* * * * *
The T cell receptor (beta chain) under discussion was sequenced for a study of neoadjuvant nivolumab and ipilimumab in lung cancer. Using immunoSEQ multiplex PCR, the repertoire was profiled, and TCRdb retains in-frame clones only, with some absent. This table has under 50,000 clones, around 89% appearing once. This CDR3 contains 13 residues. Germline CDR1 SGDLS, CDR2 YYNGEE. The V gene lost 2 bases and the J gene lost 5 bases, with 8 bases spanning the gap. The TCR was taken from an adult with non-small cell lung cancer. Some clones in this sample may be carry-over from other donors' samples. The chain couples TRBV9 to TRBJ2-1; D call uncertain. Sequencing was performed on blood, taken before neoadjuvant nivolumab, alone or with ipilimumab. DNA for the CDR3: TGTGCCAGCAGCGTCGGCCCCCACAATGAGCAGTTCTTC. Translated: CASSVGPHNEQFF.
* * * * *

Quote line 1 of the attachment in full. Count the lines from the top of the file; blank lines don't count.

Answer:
The T cell receptor (beta chain) under discussion was sequenced for a study of neoadjuvant nivolumab and ipilimumab in lung cancer. Using immunoSEQ multiplex PCR, the repertoire was profiled, and TCRdb retains in-frame clones only, with some absent. This table has under 50,000 clones, around 89% appearing once. This CDR3 contains 13 residues. Germline CDR1 SGDLS, CDR2 YYNGEE. The V gene lost 2 bases and the J gene lost 5 bases, with 8 bases spanning the gap. The TCR was taken from an adult with non-small cell lung cancer. Some clones in this sample may be carry-over from other donors' samples. The chain couples TRBV9 to TRBJ2-1; D call uncertain. Sequencing was performed on blood, taken before neoadjuvant nivolumab, alone or with ipilimumab. DNA for the CDR3: TGTGCCAGCAGCGTCGGCCCCCACAATGAGCAGTTCTTC. Translated: CASSVGPHNEQFF.